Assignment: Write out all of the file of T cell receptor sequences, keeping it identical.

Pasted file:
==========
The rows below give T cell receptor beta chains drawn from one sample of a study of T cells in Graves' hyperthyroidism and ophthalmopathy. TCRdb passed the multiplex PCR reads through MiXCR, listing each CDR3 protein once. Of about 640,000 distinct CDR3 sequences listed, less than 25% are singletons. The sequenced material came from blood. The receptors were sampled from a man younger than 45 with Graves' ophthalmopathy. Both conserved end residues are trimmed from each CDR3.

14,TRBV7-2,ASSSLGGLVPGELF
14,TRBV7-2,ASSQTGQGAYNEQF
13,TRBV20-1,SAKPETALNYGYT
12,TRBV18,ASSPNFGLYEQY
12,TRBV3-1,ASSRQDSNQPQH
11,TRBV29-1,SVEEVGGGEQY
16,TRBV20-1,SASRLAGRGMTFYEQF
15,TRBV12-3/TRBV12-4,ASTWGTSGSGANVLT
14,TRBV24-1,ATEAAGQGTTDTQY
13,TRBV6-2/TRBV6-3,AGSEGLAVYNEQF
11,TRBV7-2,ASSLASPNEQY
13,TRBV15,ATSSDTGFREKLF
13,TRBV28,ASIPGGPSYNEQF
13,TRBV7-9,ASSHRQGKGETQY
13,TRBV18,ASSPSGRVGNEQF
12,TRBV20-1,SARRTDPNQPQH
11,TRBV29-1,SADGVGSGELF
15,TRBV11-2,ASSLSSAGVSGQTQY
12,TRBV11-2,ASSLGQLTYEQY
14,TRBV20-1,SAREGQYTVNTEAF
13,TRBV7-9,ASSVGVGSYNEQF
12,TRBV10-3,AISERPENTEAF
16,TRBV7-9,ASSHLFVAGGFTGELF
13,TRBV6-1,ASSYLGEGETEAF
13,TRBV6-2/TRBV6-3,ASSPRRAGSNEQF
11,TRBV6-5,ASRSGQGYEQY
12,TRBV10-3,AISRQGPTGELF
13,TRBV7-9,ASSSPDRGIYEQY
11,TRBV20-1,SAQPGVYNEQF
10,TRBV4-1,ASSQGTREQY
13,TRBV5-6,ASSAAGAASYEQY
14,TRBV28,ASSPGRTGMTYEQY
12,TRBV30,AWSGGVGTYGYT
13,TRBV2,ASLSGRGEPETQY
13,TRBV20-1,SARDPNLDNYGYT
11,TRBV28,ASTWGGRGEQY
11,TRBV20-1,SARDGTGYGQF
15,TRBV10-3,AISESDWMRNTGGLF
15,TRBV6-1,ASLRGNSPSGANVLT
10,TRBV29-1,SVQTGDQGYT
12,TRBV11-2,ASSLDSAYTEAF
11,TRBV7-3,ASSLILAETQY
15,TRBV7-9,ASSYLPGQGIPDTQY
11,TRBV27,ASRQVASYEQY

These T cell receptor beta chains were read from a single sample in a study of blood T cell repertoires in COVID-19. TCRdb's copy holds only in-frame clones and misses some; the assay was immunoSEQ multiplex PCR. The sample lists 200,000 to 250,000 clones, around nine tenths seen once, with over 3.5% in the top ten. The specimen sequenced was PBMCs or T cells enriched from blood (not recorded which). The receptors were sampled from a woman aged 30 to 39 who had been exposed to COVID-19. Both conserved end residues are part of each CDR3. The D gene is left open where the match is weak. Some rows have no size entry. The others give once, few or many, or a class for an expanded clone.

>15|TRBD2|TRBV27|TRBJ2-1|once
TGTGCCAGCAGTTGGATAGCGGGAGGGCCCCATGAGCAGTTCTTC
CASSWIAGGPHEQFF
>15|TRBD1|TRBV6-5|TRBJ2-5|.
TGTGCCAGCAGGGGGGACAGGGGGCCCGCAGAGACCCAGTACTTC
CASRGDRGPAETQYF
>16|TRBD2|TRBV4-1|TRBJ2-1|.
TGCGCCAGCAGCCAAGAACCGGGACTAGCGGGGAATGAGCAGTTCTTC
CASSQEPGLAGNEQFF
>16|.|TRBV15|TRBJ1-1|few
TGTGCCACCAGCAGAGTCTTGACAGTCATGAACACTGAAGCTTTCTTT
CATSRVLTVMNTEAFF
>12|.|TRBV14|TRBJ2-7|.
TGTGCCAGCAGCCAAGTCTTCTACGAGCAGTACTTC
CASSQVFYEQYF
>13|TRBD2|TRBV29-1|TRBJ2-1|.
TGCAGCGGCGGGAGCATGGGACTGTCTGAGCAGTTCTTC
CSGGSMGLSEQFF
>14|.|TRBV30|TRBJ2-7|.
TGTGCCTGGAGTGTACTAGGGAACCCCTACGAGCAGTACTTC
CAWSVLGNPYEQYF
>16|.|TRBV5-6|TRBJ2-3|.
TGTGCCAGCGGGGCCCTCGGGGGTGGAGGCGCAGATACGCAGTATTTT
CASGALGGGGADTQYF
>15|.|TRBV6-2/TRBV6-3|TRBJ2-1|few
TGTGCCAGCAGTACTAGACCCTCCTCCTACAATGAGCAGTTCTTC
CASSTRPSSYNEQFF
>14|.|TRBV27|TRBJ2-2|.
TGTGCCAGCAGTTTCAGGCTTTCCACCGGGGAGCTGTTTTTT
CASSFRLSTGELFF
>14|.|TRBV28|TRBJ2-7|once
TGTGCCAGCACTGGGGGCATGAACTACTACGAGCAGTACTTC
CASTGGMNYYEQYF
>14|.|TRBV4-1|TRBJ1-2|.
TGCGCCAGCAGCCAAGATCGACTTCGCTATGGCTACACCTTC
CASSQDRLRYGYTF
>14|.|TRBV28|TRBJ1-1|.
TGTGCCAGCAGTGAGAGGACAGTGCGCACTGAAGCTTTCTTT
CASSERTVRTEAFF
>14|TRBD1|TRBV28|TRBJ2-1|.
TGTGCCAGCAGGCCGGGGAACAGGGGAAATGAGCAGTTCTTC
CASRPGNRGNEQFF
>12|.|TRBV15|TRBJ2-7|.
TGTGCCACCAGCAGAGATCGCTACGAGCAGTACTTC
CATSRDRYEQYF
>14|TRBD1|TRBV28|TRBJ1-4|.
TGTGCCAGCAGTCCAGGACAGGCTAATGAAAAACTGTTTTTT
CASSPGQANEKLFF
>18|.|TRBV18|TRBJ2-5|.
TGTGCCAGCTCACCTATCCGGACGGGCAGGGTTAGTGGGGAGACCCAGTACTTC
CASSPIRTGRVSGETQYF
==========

The rows below give T cell receptor beta chains drawn from one sample of a study of T cells in Graves' hyperthyroidism and ophthalmopathy. TCRdb passed the multiplex PCR reads through MiXCR, listing each CDR3 protein once. Of about 640,000 distinct CDR3 sequences listed, less than 25% are singletons. The sequenced material came from blood. The receptors were sampled from a man younger than 45 with Graves' ophthalmopathy. Both conserved end residues are trimmed from each CDR3.

14,TRBV7-2,ASSSLGGLVPGELF
14,TRBV7-2,ASSQTGQGAYNEQF
13,TRBV20-1,SAKPETALNYGYT
12,TRBV18,ASSPNFGLYEQY
12,TRBV3-1,ASSRQDSNQPQH
11,TRBV29-1,SVEEVGGGEQY
16,TRBV20-1,SASRLAGRGMTFYEQF
15,TRBV12-3/TRBV12-4,ASTWGTSGSGANVLT
14,TRBV24-1,ATEAAGQGTTDTQY
13,TRBV6-2/TRBV6-3,AGSEGLAVYNEQF
11,TRBV7-2,ASSLASPNEQY
13,TRBV15,ATSSDTGFREKLF
13,TRBV28,ASIPGGPSYNEQF
13,TRBV7-9,ASSHRQGKGETQY
13,TRBV18,ASSPSGRVGNEQF
12,TRBV20-1,SARRTDPNQPQH
11,TRBV29-1,SADGVGSGELF
15,TRBV11-2,ASSLSSAGVSGQTQY
12,TRBV11-2,ASSLGQLTYEQY
14,TRBV20-1,SAREGQYTVNTEAF
13,TRBV7-9,ASSVGVGSYNEQF
12,TRBV10-3,AISERPENTEAF
16,TRBV7-9,ASSHLFVAGGFTGELF
13,TRBV6-1,ASSYLGEGETEAF
13,TRBV6-2/TRBV6-3,ASSPRRAGSNEQF
11,TRBV6-5,ASRSGQGYEQY
12,TRBV10-3,AISRQGPTGELF
13,TRBV7-9,ASSSPDRGIYEQY
11,TRBV20-1,SAQPGVYNEQF
10,TRBV4-1,ASSQGTREQY
13,TRBV5-6,ASSAAGAASYEQY
14,TRBV28,ASSPGRTGMTYEQY
12,TRBV30,AWSGGVGTYGYT
13,TRBV2,ASLSGRGEPETQY
13,TRBV20-1,SARDPNLDNYGYT
11,TRBV28,ASTWGGRGEQY
11,TRBV20-1,SARDGTGYGQF
15,TRBV10-3,AISESDWMRNTGGLF
15,TRBV6-1,ASLRGNSPSGANVLT
10,TRBV29-1,SVQTGDQGYT
12,TRBV11-2,ASSLDSAYTEAF
11,TRBV7-3,ASSLILAETQY
15,TRBV7-9,ASSYLPGQGIPDTQY
11,TRBV27,ASRQVASYEQY

These T cell receptor beta chains were read from a single sample in a study of blood T cell repertoires in COVID-19. TCRdb's copy holds only in-frame clones and misses some; the assay was immunoSEQ multiplex PCR. The sample lists 200,000 to 250,000 clones, around nine tenths seen once, with over 3.5% in the top ten. The specimen sequenced was PBMCs or T cells enriched from blood (not recorded which). The receptors were sampled from a woman aged 30 to 39 who had been exposed to COVID-19. Both conserved end residues are part of each CDR3. The D gene is left open where the match is weak. Some rows have no size entry. The others give once, few or many, or a class for an expanded clone.

>15|TRBD2|TRBV27|TRBJ2-1|once
TGTGCCAGCAGTTGGATAGCGGGAGGGCCCCATGAGCAGTTCTTC
CASSWIAGGPHEQFF
>15|TRBD1|TRBV6-5|TRBJ2-5|.
TGTGCCAGCAGGGGGGACAGGGGGCCCGCAGAGACCCAGTACTTC
CASRGDRGPAETQYF
>16|TRBD2|TRBV4-1|TRBJ2-1|.
TGCGCCAGCAGCCAAGAACCGGGACTAGCGGGGAATGAGCAGTTCTTC
CASSQEPGLAGNEQFF
>16|.|TRBV15|TRBJ1-1|few
TGTGCCACCAGCAGAGTCTTGACAGTCATGAACACTGAAGCTTTCTTT
CATSRVLTVMNTEAFF
>12|.|TRBV14|TRBJ2-7|.
TGTGCCAGCAGCCAAGTCTTCTACGAGCAGTACTTC
CASSQVFYEQYF
>13|TRBD2|TRBV29-1|TRBJ2-1|.
TGCAGCGGCGGGAGCATGGGACTGTCTGAGCAGTTCTTC
CSGGSMGLSEQFF
>14|.|TRBV30|TRBJ2-7|.
TGTGCCTGGAGTGTACTAGGGAACCCCTACGAGCAGTACTTC
CAWSVLGNPYEQYF
>16|.|TRBV5-6|TRBJ2-3|.
TGTGCCAGCGGGGCCCTCGGGGGTGGAGGCGCAGATACGCAGTATTTT
CASGALGGGGADTQYF
>15|.|TRBV6-2/TRBV6-3|TRBJ2-1|few
TGTGCCAGCAGTACTAGACCCTCCTCCTACAATGAGCAGTTCTTC
CASSTRPSSYNEQFF
>14|.|TRBV27|TRBJ2-2|.
TGTGCCAGCAGTTTCAGGCTTTCCACCGGGGAGCTGTTTTTT
CASSFRLSTGELFF
>14|.|TRBV28|TRBJ2-7|once
TGTGCCAGCACTGGGGGCATGAACTACTACGAGCAGTACTTC
CASTGGMNYYEQYF
>14|.|TRBV4-1|TRBJ1-2|.
TGCGCCAGCAGCCAAGATCGACTTCGCTATGGCTACACCTTC
CASSQDRLRYGYTF
>14|.|TRBV28|TRBJ1-1|.
TGTGCCAGCAGTGAGAGGACAGTGCGCACTGAAGCTTTCTTT
CASSERTVRTEAFF
>14|TRBD1|TRBV28|TRBJ2-1|.
TGTGCCAGCAGGCCGGGGAACAGGGGAAATGAGCAGTTCTTC
CASRPGNRGNEQFF
>12|.|TRBV15|TRBJ2-7|.
TGTGCCACCAGCAGAGATCGCTACGAGCAGTACTTC
CATSRDRYEQYF
>14|TRBD1|TRBV28|TRBJ1-4|.
TGTGCCAGCAGTCCAGGACAGGCTAATGAAAAACTGTTTTTT
CASSPGQANEKLFF
>18|.|TRBV18|TRBJ2-5|.
TGTGCCAGCTCACCTATCCGGACGGGCAGGGTTAGTGGGGAGACCCAGTACTTC
CASSPIRTGRVSGETQYF